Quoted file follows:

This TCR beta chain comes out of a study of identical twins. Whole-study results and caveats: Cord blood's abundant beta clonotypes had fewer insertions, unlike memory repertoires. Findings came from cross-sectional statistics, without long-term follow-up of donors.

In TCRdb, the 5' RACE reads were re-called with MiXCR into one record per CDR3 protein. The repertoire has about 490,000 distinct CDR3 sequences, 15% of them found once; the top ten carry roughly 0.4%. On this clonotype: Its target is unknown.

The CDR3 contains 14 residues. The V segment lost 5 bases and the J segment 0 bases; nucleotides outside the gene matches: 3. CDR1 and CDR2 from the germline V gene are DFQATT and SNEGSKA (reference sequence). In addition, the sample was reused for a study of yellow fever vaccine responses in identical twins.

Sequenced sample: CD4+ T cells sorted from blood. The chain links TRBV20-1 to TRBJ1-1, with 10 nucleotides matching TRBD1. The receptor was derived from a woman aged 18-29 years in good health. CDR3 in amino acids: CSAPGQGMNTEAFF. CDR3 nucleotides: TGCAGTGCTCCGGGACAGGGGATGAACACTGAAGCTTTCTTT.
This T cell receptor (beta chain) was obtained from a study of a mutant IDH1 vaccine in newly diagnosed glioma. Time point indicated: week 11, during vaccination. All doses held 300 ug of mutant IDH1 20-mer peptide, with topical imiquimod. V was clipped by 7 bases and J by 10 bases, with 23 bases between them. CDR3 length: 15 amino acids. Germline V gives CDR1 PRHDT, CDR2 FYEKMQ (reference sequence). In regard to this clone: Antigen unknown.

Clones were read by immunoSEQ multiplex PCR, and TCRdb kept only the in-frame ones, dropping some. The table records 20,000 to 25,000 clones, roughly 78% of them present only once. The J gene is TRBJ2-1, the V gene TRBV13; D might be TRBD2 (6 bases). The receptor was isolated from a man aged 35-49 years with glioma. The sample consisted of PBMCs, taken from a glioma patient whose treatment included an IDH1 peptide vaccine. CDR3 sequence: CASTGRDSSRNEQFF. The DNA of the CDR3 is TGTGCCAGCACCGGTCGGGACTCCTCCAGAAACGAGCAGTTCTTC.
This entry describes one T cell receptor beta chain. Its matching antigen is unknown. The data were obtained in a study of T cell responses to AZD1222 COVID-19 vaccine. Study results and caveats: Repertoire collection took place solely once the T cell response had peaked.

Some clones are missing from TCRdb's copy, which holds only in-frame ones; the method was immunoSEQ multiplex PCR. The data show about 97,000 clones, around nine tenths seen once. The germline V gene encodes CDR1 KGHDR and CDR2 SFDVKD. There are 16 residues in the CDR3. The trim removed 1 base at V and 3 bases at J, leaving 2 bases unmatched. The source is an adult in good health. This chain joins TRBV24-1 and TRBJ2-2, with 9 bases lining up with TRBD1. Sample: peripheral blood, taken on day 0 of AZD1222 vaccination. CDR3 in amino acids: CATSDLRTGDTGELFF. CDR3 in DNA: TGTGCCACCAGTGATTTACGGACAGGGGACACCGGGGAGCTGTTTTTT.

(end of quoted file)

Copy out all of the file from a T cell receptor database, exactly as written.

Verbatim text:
This TCR beta chain comes out of a study of identical twins. Whole-study results and caveats: Cord blood's abundant beta clonotypes had fewer insertions, unlike memory repertoires. Findings came from cross-sectional statistics, without long-term follow-up of donors.

In TCRdb, the 5' RACE reads were re-called with MiXCR into one record per CDR3 protein. The repertoire has about 490,000 distinct CDR3 sequences, 15% of them found once; the top ten carry roughly 0.4%. On this clonotype: Its target is unknown.

The CDR3 contains 14 residues. The V segment lost 5 bases and the J segment 0 bases; nucleotides outside the gene matches: 3. CDR1 and CDR2 from the germline V gene are DFQATT and SNEGSKA (reference sequence). In addition, the sample was reused for a study of yellow fever vaccine responses in identical twins.

Sequenced sample: CD4+ T cells sorted from blood. The chain links TRBV20-1 to TRBJ1-1, with 10 nucleotides matching TRBD1. The receptor was derived from a woman aged 18-29 years in good health. CDR3 in amino acids: CSAPGQGMNTEAFF. CDR3 nucleotides: TGCAGTGCTCCGGGACAGGGGATGAACACTGAAGCTTTCTTT.
This T cell receptor (beta chain) was obtained from a study of a mutant IDH1 vaccine in newly diagnosed glioma. Time point indicated: week 11, during vaccination. All doses held 300 ug of mutant IDH1 20-mer peptide, with topical imiquimod. V was clipped by 7 bases and J by 10 bases, with 23 bases between them. CDR3 length: 15 amino acids. Germline V gives CDR1 PRHDT, CDR2 FYEKMQ (reference sequence). In regard to this clone: Antigen unknown.

Clones were read by immunoSEQ multiplex PCR, and TCRdb kept only the in-frame ones, dropping some. The table records 20,000 to 25,000 clones, roughly 78% of them present only once. The J gene is TRBJ2-1, the V gene TRBV13; D might be TRBD2 (6 bases). The receptor was isolated from a man aged 35-49 years with glioma. The sample consisted of PBMCs, taken from a glioma patient whose treatment included an IDH1 peptide vaccine. CDR3 sequence: CASTGRDSSRNEQFF. The DNA of the CDR3 is TGTGCCAGCACCGGTCGGGACTCCTCCAGAAACGAGCAGTTCTTC.
This entry describes one T cell receptor beta chain. Its matching antigen is unknown. The data were obtained in a study of T cell responses to AZD1222 COVID-19 vaccine. Study results and caveats: Repertoire collection took place solely once the T cell response had peaked.

Some clones are missing from TCRdb's copy, which holds only in-frame ones; the method was immunoSEQ multiplex PCR. The data show about 97,000 clones, around nine tenths seen once. The germline V gene encodes CDR1 KGHDR and CDR2 SFDVKD. There are 16 residues in the CDR3. The trim removed 1 base at V and 3 bases at J, leaving 2 bases unmatched. The source is an adult in good health. This chain joins TRBV24-1 and TRBJ2-2, with 9 bases lining up with TRBD1. Sample: peripheral blood, taken on day 0 of AZD1222 vaccination. CDR3 in amino acids: CATSDLRTGDTGELFF. CDR3 in DNA: TGTGCCACCAGTGATTTACGGACAGGGGACACCGGGGAGCTGTTTTTT.